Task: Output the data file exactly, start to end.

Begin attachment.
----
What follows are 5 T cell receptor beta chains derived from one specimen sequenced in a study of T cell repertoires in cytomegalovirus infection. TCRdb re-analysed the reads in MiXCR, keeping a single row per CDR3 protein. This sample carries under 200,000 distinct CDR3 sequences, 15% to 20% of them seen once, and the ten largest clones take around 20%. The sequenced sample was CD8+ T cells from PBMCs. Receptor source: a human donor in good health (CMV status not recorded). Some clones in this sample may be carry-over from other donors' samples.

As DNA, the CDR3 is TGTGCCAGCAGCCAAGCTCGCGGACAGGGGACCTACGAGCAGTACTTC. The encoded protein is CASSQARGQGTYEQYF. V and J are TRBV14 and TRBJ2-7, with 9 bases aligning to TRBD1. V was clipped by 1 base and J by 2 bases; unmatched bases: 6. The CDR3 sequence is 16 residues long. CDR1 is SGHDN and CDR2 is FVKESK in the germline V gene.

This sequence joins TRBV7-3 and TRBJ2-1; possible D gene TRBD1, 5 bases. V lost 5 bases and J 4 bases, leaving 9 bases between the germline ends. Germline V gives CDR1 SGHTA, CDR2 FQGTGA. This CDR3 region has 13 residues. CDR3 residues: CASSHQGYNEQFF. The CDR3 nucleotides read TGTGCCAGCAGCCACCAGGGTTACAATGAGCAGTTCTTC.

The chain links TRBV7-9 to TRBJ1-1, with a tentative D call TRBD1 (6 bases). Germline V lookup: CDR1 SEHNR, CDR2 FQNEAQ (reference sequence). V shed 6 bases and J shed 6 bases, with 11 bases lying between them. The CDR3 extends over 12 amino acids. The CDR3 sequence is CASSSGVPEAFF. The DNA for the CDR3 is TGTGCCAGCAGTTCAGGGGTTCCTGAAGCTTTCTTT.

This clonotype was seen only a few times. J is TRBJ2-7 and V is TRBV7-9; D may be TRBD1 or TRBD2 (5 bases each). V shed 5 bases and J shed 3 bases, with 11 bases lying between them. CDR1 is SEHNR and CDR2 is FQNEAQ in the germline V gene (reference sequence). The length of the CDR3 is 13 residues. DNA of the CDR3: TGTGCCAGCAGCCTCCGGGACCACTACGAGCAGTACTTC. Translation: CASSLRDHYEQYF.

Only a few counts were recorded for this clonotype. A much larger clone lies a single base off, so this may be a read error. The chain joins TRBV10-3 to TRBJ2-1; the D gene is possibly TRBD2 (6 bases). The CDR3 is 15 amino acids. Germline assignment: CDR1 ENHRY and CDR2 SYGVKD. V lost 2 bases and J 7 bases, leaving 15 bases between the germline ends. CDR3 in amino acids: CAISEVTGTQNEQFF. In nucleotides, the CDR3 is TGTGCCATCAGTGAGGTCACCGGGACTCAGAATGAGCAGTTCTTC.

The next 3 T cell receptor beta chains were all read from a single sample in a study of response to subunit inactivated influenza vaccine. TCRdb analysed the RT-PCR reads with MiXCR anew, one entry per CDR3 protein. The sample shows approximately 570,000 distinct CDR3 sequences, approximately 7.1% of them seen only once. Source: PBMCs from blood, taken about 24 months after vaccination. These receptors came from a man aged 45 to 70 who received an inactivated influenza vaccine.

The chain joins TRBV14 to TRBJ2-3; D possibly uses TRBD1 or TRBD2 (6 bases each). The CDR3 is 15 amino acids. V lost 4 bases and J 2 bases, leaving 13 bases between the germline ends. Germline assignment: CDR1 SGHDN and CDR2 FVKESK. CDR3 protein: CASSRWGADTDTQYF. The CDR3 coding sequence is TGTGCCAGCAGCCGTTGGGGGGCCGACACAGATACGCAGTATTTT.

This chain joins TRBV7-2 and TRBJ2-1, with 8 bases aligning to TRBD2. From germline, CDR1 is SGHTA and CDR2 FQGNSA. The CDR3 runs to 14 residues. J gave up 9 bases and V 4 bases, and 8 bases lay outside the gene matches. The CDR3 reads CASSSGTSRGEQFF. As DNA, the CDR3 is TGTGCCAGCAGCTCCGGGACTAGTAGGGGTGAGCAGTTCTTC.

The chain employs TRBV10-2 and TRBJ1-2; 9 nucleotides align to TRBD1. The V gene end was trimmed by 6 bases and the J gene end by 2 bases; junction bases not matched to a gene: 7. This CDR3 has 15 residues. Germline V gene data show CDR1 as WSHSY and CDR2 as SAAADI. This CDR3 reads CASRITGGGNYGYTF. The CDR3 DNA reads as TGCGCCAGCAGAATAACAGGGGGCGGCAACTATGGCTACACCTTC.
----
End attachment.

What follows are 5 T cell receptor beta chains derived from one specimen sequenced in a study of T cell repertoires in cytomegalovirus infection. TCRdb re-analysed the reads in MiXCR, keeping a single row per CDR3 protein. This sample carries under 200,000 distinct CDR3 sequences, 15% to 20% of them seen once, and the ten largest clones take around 20%. The sequenced sample was CD8+ T cells from PBMCs. Receptor source: a human donor in good health (CMV status not recorded). Some clones in this sample may be carry-over from other donors' samples.

As DNA, the CDR3 is TGTGCCAGCAGCCAAGCTCGCGGACAGGGGACCTACGAGCAGTACTTC. The encoded protein is CASSQARGQGTYEQYF. V and J are TRBV14 and TRBJ2-7, with 9 bases aligning to TRBD1. V was clipped by 1 base and J by 2 bases; unmatched bases: 6. The CDR3 sequence is 16 residues long. CDR1 is SGHDN and CDR2 is FVKESK in the germline V gene.

This sequence joins TRBV7-3 and TRBJ2-1; possible D gene TRBD1, 5 bases. V lost 5 bases and J 4 bases, leaving 9 bases between the germline ends. Germline V gives CDR1 SGHTA, CDR2 FQGTGA. This CDR3 region has 13 residues. CDR3 residues: CASSHQGYNEQFF. The CDR3 nucleotides read TGTGCCAGCAGCCACCAGGGTTACAATGAGCAGTTCTTC.

The chain links TRBV7-9 to TRBJ1-1, with a tentative D call TRBD1 (6 bases). Germline V lookup: CDR1 SEHNR, CDR2 FQNEAQ (reference sequence). V shed 6 bases and J shed 6 bases, with 11 bases lying between them. The CDR3 extends over 12 amino acids. The CDR3 sequence is CASSSGVPEAFF. The DNA for the CDR3 is TGTGCCAGCAGTTCAGGGGTTCCTGAAGCTTTCTTT.

This clonotype was seen only a few times. J is TRBJ2-7 and V is TRBV7-9; D may be TRBD1 or TRBD2 (5 bases each). V shed 5 bases and J shed 3 bases, with 11 bases lying between them. CDR1 is SEHNR and CDR2 is FQNEAQ in the germline V gene (reference sequence). The length of the CDR3 is 13 residues. DNA of the CDR3: TGTGCCAGCAGCCTCCGGGACCACTACGAGCAGTACTTC. Translation: CASSLRDHYEQYF.

Only a few counts were recorded for this clonotype. A much larger clone lies a single base off, so this may be a read error. The chain joins TRBV10-3 to TRBJ2-1; the D gene is possibly TRBD2 (6 bases). The CDR3 is 15 amino acids. Germline assignment: CDR1 ENHRY and CDR2 SYGVKD. V lost 2 bases and J 7 bases, leaving 15 bases between the germline ends. CDR3 in amino acids: CAISEVTGTQNEQFF. In nucleotides, the CDR3 is TGTGCCATCAGTGAGGTCACCGGGACTCAGAATGAGCAGTTCTTC.

The next 3 T cell receptor beta chains were all read from a single sample in a study of response to subunit inactivated influenza vaccine. TCRdb analysed the RT-PCR reads with MiXCR anew, one entry per CDR3 protein. The sample shows approximately 570,000 distinct CDR3 sequences, approximately 7.1% of them seen only once. Source: PBMCs from blood, taken about 24 months after vaccination. These receptors came from a man aged 45 to 70 who received an inactivated influenza vaccine.

The chain joins TRBV14 to TRBJ2-3; D possibly uses TRBD1 or TRBD2 (6 bases each). The CDR3 is 15 amino acids. V lost 4 bases and J 2 bases, leaving 13 bases between the germline ends. Germline assignment: CDR1 SGHDN and CDR2 FVKESK. CDR3 protein: CASSRWGADTDTQYF. The CDR3 coding sequence is TGTGCCAGCAGCCGTTGGGGGGCCGACACAGATACGCAGTATTTT.

This chain joins TRBV7-2 and TRBJ2-1, with 8 bases aligning to TRBD2. From germline, CDR1 is SGHTA and CDR2 FQGNSA. The CDR3 runs to 14 residues. J gave up 9 bases and V 4 bases, and 8 bases lay outside the gene matches. The CDR3 reads CASSSGTSRGEQFF. As DNA, the CDR3 is TGTGCCAGCAGCTCCGGGACTAGTAGGGGTGAGCAGTTCTTC.

The chain employs TRBV10-2 and TRBJ1-2; 9 nucleotides align to TRBD1. The V gene end was trimmed by 6 bases and the J gene end by 2 bases; junction bases not matched to a gene: 7. This CDR3 has 15 residues. Germline V gene data show CDR1 as WSHSY and CDR2 as SAAADI. This CDR3 reads CASRITGGGNYGYTF. The CDR3 DNA reads as TGCGCCAGCAGAATAACAGGGGGCGGCAACTATGGCTACACCTTC.